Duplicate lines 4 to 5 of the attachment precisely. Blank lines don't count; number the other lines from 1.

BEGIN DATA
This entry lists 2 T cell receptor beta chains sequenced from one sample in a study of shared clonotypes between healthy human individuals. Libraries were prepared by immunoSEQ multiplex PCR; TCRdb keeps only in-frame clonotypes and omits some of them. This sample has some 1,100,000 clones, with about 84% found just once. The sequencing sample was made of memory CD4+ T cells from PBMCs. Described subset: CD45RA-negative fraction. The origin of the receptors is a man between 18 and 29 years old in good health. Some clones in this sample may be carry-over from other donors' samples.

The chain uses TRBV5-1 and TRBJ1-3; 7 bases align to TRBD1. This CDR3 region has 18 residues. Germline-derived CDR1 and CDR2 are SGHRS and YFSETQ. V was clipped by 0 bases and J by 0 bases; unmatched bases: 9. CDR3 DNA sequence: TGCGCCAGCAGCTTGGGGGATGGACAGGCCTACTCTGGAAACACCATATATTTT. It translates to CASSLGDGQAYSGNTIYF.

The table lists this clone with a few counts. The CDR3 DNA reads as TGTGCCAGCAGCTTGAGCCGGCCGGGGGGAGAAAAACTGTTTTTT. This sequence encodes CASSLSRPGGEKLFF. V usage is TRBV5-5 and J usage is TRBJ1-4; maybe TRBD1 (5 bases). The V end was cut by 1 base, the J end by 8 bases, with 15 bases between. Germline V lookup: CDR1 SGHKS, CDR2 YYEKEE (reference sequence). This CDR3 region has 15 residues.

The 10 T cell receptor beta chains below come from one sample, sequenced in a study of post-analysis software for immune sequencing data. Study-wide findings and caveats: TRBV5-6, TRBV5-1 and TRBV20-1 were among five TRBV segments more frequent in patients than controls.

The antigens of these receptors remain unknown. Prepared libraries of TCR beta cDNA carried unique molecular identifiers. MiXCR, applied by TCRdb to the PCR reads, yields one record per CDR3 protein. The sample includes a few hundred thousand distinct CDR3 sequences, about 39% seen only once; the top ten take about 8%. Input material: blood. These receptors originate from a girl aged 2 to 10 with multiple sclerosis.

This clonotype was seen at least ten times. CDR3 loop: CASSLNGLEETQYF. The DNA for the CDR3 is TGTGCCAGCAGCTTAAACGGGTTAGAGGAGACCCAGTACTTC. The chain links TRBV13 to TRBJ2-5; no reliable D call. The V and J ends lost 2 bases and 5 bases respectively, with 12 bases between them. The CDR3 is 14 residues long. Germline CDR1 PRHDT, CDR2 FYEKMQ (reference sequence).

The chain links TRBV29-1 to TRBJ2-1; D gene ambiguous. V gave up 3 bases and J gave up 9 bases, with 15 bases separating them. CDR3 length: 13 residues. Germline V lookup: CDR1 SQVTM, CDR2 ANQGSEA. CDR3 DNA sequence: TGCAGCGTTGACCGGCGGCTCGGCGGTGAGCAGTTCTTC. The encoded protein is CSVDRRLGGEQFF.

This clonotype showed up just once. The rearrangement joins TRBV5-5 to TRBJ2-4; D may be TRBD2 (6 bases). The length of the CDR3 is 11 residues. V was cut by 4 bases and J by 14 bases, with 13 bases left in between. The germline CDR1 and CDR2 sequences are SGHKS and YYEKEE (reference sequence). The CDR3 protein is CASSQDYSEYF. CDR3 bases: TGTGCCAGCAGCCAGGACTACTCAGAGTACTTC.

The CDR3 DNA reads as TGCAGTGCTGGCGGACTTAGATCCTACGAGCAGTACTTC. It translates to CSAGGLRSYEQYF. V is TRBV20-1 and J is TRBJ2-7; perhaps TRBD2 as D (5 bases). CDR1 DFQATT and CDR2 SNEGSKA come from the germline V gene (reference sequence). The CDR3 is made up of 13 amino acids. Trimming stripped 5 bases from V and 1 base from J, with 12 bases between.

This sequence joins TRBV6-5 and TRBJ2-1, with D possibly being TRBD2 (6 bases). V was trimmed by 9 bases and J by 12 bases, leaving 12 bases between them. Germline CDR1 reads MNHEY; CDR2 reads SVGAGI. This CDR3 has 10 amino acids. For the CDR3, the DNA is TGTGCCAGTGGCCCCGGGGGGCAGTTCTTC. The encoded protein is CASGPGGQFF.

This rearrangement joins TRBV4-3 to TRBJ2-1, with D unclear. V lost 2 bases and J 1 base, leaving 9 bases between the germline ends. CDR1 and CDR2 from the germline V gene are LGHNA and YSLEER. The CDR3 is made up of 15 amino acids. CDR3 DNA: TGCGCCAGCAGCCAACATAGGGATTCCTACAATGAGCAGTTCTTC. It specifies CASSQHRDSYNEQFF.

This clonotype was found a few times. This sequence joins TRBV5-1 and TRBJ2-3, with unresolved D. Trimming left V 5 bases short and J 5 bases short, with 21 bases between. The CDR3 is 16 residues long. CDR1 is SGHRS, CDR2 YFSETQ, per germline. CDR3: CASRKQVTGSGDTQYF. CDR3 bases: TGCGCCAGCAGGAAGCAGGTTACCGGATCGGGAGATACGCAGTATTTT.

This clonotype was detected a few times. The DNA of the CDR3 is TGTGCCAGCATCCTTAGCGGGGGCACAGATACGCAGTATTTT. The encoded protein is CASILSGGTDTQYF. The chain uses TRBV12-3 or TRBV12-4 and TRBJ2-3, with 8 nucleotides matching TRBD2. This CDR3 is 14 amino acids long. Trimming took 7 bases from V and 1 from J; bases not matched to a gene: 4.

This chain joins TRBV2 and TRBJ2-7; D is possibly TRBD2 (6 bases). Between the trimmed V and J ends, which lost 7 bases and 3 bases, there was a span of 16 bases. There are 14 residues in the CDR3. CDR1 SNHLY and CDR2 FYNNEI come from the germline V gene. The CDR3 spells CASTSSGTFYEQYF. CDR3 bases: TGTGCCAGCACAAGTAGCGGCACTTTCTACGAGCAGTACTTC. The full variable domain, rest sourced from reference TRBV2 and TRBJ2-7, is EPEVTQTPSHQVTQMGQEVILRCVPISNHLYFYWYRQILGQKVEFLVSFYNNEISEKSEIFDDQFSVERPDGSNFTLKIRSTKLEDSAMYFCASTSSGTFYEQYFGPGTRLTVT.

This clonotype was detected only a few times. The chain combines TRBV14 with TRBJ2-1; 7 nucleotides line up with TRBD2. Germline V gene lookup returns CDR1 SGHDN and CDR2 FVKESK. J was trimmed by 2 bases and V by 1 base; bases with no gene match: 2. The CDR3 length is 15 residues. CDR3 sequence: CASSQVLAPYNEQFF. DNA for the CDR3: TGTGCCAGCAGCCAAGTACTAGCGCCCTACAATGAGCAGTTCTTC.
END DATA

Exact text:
The 10 T cell receptor beta chains below come from one sample, sequenced in a study of post-analysis software for immune sequencing data. Study-wide findings and caveats: TRBV5-6, TRBV5-1 and TRBV20-1 were among five TRBV segments more frequent in patients than controls.

The antigens of these receptors remain unknown. Prepared libraries of TCR beta cDNA carried unique molecular identifiers. MiXCR, applied by TCRdb to the PCR reads, yields one record per CDR3 protein. The sample includes a few hundred thousand distinct CDR3 sequences, about 39% seen only once; the top ten take about 8%. Input material: blood. These receptors originate from a girl aged 2 to 10 with multiple sclerosis.